The stations, the country’s first of their kind, were unveiled at a ceremony hosted by the Shenzhen Municipal Bureau of Commerce in the Civic Center in Futian District, the bureau said on its official website.
Shenzhen Vice Mayor Ai Xuefeng (2nd L) inaugurates a photo exhibition on the development of foreign-invested enterprises in Shenzhen over the past 40 years at Shenzhen Civic Center in Futian District yesterday. The exhibition was held on the sidelines of the inauguration ceremony of the work stations for the protection of legitimate rights of foreign-funded businesses. Courtesy of Shenzhen Municipal Bureau of Commerce
An innovative move in improving public services for foreign businesses, the stations will bring into full play the roles of the two associations that serve as platforms between foreign enterprises and the local government, to safeguard legal rights of all foreign-invested businesses in the city.
Alongside Shenzhen’s reform and opening up as the country’s first special economic zone, foreign businesses have been playing multiple roles — as participants, beneficiaries and contributors.
According to the commerce bureau, Shenzhen had approved a total of 94,000projects involving direct foreign investment by the end of June this year, with contractual foreign investment of US$296 billion and US$117.8 billion of actual use of foreign investment.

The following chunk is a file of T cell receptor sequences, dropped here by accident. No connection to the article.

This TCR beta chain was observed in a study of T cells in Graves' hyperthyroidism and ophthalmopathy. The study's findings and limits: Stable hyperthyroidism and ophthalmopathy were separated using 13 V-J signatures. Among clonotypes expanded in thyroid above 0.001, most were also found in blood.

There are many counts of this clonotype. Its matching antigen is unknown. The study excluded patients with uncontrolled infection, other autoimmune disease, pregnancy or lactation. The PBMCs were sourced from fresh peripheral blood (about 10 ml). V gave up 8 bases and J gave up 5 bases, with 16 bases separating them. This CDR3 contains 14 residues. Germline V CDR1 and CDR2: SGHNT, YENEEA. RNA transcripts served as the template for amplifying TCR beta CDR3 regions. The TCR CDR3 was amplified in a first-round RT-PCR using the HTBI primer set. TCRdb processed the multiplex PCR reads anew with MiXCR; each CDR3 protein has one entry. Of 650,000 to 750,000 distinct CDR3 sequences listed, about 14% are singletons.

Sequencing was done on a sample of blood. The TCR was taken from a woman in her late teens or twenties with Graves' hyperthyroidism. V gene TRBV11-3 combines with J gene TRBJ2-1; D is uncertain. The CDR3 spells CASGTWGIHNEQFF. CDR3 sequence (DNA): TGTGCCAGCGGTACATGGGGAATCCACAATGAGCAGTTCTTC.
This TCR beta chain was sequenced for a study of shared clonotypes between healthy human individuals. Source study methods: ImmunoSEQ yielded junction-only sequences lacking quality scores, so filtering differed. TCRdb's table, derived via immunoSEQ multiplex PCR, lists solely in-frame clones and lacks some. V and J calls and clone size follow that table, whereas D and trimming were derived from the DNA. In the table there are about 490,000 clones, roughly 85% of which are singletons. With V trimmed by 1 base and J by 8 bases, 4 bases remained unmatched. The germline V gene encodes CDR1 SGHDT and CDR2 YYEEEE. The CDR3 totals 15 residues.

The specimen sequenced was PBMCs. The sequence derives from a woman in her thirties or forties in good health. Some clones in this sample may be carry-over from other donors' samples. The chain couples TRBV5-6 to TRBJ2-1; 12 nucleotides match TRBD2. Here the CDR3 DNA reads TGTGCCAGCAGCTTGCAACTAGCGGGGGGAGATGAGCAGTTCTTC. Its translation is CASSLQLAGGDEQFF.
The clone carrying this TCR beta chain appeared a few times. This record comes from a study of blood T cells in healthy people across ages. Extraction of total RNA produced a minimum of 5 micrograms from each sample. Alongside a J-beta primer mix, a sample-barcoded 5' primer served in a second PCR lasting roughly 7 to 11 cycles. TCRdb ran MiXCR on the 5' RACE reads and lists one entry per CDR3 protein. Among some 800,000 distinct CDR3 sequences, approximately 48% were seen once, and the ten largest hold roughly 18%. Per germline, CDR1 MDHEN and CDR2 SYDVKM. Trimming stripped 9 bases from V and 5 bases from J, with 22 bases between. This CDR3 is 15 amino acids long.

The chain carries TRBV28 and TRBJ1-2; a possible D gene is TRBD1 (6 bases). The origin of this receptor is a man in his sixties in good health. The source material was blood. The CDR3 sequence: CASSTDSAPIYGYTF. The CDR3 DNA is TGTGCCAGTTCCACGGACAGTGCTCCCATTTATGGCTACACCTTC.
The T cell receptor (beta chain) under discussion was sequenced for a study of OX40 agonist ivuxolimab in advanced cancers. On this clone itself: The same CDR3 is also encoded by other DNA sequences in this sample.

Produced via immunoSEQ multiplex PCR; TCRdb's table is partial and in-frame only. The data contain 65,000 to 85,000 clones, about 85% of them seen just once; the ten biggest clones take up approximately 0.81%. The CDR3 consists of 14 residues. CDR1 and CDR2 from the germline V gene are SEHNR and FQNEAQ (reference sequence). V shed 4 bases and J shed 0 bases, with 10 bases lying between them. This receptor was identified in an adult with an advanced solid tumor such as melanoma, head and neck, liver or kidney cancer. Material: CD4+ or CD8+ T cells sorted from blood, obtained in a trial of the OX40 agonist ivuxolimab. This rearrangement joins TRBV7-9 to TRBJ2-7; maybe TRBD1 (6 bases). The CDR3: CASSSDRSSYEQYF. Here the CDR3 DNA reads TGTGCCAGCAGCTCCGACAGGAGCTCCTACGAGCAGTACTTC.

The Baoneng Science and Technology Park in Longhua District is designated as a branch workstation for the protection of legitimate rights of foreign-funded businesses. DT News
Local foreign businesses, which accounted for only 2 percent of all business entities in Shenzhen, contributed to about one-fifth of the city’s annual GDP, 40 percent of the city’s foreign trade, one-third of taxes, and nearly 30 percent of the taxes.
Meanwhile, China’s landmark foreign investment law took effect in January this year to better protect the interests of foreign investors in the country.
Under the law, foreign-invested enterprises are granted access to government procurement markets through fair competition. The law also bans using administrative licensing and penalties to force foreign investors and firms to transfer technology.
Foreign companies are entitled to equal participation as their domestically invested peers in the formulation and revision of national, industrial and local standards in accordance with the law. They can make standards-related recommendations and undertake such work as setting standards.
By the end of 2018, about 960,000 foreign-invested enterprises had been set up in China, with the accumulated foreign direct investment exceeding US$2.1 trillion.
Foreign direct investment into China has ranked first among developing countries for 27 consecutive years, according to the United Nations Conference on Trade and Development.